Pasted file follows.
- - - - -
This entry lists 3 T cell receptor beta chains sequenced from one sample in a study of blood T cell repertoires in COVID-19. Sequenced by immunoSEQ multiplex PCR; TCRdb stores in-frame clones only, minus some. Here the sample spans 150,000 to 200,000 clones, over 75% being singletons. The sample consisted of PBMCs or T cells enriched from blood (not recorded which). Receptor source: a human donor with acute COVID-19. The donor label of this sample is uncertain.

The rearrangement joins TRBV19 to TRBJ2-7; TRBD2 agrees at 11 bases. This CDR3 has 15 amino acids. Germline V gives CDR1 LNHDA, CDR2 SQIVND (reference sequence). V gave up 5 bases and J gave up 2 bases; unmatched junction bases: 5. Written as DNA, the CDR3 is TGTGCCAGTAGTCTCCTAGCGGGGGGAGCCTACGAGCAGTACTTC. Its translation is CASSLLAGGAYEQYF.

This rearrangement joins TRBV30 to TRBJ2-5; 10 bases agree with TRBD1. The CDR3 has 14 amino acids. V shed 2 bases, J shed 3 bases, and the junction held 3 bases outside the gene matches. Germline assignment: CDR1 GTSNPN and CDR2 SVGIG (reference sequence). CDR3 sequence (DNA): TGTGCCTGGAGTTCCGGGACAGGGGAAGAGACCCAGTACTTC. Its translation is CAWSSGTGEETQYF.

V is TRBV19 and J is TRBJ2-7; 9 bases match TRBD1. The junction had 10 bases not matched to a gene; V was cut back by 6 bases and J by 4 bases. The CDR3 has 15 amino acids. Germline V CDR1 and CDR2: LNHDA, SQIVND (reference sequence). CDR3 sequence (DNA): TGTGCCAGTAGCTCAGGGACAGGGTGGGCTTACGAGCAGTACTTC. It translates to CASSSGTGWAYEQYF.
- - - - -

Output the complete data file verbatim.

This entry lists 3 T cell receptor beta chains sequenced from one sample in a study of blood T cell repertoires in COVID-19. Sequenced by immunoSEQ multiplex PCR; TCRdb stores in-frame clones only, minus some. Here the sample spans 150,000 to 200,000 clones, over 75% being singletons. The sample consisted of PBMCs or T cells enriched from blood (not recorded which). Receptor source: a human donor with acute COVID-19. The donor label of this sample is uncertain.

The rearrangement joins TRBV19 to TRBJ2-7; TRBD2 agrees at 11 bases. This CDR3 has 15 amino acids. Germline V gives CDR1 LNHDA, CDR2 SQIVND (reference sequence). V gave up 5 bases and J gave up 2 bases; unmatched junction bases: 5. Written as DNA, the CDR3 is TGTGCCAGTAGTCTCCTAGCGGGGGGAGCCTACGAGCAGTACTTC. Its translation is CASSLLAGGAYEQYF.

This rearrangement joins TRBV30 to TRBJ2-5; 10 bases agree with TRBD1. The CDR3 has 14 amino acids. V shed 2 bases, J shed 3 bases, and the junction held 3 bases outside the gene matches. Germline assignment: CDR1 GTSNPN and CDR2 SVGIG (reference sequence). CDR3 sequence (DNA): TGTGCCTGGAGTTCCGGGACAGGGGAAGAGACCCAGTACTTC. Its translation is CAWSSGTGEETQYF.

V is TRBV19 and J is TRBJ2-7; 9 bases match TRBD1. The junction had 10 bases not matched to a gene; V was cut back by 6 bases and J by 4 bases. The CDR3 has 15 amino acids. Germline V CDR1 and CDR2: LNHDA, SQIVND (reference sequence). CDR3 sequence (DNA): TGTGCCAGTAGCTCAGGGACAGGGTGGGCTTACGAGCAGTACTTC. It translates to CASSSGTGWAYEQYF.